Verizon’s focus on expanding its 5G network paid off in a big way for the company, with record earnings in the second quarter of 2021 driven by increased adoption of the high-speed offering and plans to continue expanding both the 5G Ultra Wideband and 5G Home networks.
In its quarterly earnings call on Wednesday (July 21), Verizon reported an overall 2021 Q2 operating revenue of $33.8 billion, net income of $5.9 billion and adjusted EBITDA of $12.2 billion. The consumer side of the business was even more successful, with $23.5 billion in revenue, up 11. 2 percent from Q2 2020, and an increase of 6.7 percent from the same time two years ago.
Verizon’s Media revenues were up about $2.1 billion, an almost 50 percent leap from last year at this time and 13 percent higher than the second quarter of 2019. Verizon Business was up 3.7 percent from the second quarter of 2020 to $7.8 billion. That’s about the same as the 2019 revenue level in that segment.
Verizon’s 5G Ultra Wideband, its super-fast, low-latency service, is now available in more than 70 U.S. cities and towns; its 5G Home Internet service is offered in 33 locations across the country.
The increase has helped enable 5G phone adoption to reach about 20 percent of Verizon’s overall consumer wireless phone customer base. That success was based on full operation of Verizon’s retail stores and consumer behaviors returning to pre-pandemic levels, as well as company promotions.
“We are executing on our multipurpose network strategy and producing positive results in each of our five growth vectors,” said Verizon Chairman and CEO Hans Vestberg. “We are excited about our momentum leading into the second half of the year.”
Verizon’s strong first-half performance led the company to predict 3.5 to 4 percent revenue growth for its wireless service this year, up from 3 percent, said Verizon Chief Financial Officer Matt Ellis. The company also expects earnings per share to reach $5.25 to $5.35, up from earlier projections of $5 to $5.15.
Verizon certainly isn’t finished when it comes to finding new ways to use 5G to meet customers’ needs. The company is pairing with Mastercard on initiatives ranging from contactless shopping and autonomous checkout technology to cloud-based point-of-sale (POS) systems. Those efforts are focused on the financial technology, payments and banking sectors, and on bringing increased automation and commerce-related products to small and medium-sized businesses.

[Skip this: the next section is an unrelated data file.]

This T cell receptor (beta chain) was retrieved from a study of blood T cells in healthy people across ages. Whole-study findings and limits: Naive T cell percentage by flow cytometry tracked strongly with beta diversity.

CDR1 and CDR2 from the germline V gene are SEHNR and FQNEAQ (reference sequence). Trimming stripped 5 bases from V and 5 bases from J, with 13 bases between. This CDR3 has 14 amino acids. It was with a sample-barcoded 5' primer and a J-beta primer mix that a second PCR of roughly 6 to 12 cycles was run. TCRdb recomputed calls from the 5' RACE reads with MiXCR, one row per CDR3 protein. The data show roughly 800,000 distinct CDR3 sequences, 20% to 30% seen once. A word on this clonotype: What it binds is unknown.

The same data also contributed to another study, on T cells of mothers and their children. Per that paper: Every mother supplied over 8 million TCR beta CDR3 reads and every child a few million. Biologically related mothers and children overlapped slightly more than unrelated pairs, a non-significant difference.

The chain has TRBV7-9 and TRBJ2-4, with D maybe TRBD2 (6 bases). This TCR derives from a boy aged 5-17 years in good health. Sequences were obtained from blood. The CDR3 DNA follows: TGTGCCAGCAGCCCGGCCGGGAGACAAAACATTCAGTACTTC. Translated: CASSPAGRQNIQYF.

Last month, Verizon announced a new 5G-powered open hybrid cloud platform and debuted a pair of robots that use 5G to communicate. The cloud platform was created in partnership with IBM and Red Hat, with automated operations and service orchestration serving as its 5G core, according to an announcement from IBM. The robots, which were shown off at the Mobile World conference in Barcelona, communicate using 5G connectivity and mobile edge computing.
“5G will make it possible for robots to connect with other robots and devices of all kinds in a way that simply wasn’t possible before,” said Verizon Chief Strategy Officer Rima Qureshi at the event.
Continued Focus on 5G
Verizon Chief Revenue Officer Sampath Sowmyanarayan told PYMNTS this spring that he looks at the company as “the connected in the connected economy.”
“One of the interesting things about 5G is that businesses know more than consumers,” he said. “Typically, what happens, especially in mobile technologies, is that consumers get the technology first, and business drags along. This time, it’s fundamentally different. 5G is built for business, and the consumer is going to get pulled along. So, typically, I would say around 20 to 30 percent of consumers know very well what 5G can do, but more than half of businesses have a very good sense of what 5G could do for them.”
5G’s low latency, enhanced security features, lower power usage and ability to handle large, media-rich data sets have made it highly attractive to the business community, said Sowmyanarayan.
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